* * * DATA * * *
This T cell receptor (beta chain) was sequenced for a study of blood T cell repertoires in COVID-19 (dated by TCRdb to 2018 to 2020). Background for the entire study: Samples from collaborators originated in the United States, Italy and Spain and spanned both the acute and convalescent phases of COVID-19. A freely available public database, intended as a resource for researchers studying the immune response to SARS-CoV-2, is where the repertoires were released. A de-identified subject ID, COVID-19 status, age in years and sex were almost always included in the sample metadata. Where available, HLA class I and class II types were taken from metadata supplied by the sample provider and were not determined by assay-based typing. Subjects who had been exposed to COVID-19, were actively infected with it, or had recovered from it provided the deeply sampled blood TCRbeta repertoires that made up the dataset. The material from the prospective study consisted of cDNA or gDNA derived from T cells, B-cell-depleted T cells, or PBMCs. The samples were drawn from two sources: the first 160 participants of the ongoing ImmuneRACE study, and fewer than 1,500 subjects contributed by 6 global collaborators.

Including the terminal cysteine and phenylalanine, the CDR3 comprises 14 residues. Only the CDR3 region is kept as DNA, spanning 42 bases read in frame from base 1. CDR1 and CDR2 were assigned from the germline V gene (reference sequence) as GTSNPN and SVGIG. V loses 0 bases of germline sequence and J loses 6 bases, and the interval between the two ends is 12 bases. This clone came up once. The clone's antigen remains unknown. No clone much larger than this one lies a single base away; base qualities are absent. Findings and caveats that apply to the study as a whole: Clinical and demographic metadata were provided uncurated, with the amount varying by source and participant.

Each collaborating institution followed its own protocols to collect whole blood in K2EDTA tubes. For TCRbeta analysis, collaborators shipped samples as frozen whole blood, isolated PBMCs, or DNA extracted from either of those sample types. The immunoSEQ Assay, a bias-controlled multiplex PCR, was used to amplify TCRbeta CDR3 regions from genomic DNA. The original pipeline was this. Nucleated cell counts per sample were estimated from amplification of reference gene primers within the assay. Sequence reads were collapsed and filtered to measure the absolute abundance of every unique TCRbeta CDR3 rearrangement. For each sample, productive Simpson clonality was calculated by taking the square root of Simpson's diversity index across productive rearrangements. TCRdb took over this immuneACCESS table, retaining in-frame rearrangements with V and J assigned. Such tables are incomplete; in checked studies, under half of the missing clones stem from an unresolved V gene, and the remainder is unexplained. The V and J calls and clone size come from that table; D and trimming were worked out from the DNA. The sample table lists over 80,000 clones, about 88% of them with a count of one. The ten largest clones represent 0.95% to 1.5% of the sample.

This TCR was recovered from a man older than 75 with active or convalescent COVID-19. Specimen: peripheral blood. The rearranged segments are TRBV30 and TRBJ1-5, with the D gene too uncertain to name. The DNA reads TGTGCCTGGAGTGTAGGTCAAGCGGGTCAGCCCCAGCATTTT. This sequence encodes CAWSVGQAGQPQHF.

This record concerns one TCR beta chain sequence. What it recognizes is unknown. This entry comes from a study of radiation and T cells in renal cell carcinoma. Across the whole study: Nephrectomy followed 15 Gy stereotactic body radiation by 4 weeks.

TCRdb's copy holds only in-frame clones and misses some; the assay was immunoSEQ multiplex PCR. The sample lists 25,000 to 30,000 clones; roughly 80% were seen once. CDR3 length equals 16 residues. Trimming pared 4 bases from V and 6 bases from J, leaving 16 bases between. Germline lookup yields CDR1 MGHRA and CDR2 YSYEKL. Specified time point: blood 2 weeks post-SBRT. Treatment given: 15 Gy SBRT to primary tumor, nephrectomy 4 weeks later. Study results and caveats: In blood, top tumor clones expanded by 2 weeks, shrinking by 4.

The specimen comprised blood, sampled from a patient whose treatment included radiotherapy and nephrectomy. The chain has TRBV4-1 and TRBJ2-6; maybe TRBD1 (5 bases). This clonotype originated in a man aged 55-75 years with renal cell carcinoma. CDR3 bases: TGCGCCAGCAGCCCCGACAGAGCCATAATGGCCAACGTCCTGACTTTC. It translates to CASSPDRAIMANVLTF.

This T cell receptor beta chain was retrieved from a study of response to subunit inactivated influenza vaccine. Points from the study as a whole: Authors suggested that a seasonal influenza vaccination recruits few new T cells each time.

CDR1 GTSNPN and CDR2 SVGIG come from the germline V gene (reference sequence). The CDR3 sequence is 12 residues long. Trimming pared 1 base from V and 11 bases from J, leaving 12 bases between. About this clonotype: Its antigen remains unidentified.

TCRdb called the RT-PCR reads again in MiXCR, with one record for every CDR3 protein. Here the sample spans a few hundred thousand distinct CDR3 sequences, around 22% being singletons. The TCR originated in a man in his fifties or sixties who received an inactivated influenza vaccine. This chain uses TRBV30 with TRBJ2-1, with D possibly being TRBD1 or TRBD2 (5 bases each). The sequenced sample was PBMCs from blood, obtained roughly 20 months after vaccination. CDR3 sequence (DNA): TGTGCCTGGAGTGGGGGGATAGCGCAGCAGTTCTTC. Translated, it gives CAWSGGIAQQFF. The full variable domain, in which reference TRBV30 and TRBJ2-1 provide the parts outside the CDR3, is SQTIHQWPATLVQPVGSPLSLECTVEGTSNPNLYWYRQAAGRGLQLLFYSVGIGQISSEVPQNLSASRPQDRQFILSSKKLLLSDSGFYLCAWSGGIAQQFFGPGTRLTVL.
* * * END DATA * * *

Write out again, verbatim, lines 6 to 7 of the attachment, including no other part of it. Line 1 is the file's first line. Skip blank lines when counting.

TCRdb's copy holds only in-frame clones and misses some; the assay was immunoSEQ multiplex PCR. The sample lists 25,000 to 30,000 clones; roughly 80% were seen once. CDR3 length equals 16 residues. Trimming pared 4 bases from V and 6 bases from J, leaving 16 bases between. Germline lookup yields CDR1 MGHRA and CDR2 YSYEKL. Specified time point: blood 2 weeks post-SBRT. Treatment given: 15 Gy SBRT to primary tumor, nephrectomy 4 weeks later. Study results and caveats: In blood, top tumor clones expanded by 2 weeks, shrinking by 4.

The specimen comprised blood, sampled from a patient whose treatment included radiotherapy and nephrectomy. The chain has TRBV4-1 and TRBJ2-6; maybe TRBD1 (5 bases). This clonotype originated in a man aged 55-75 years with renal cell carcinoma. CDR3 bases: TGCGCCAGCAGCCCCGACAGAGCCATAATGGCCAACGTCCTGACTTTC. It translates to CASSPDRAIMANVLTF.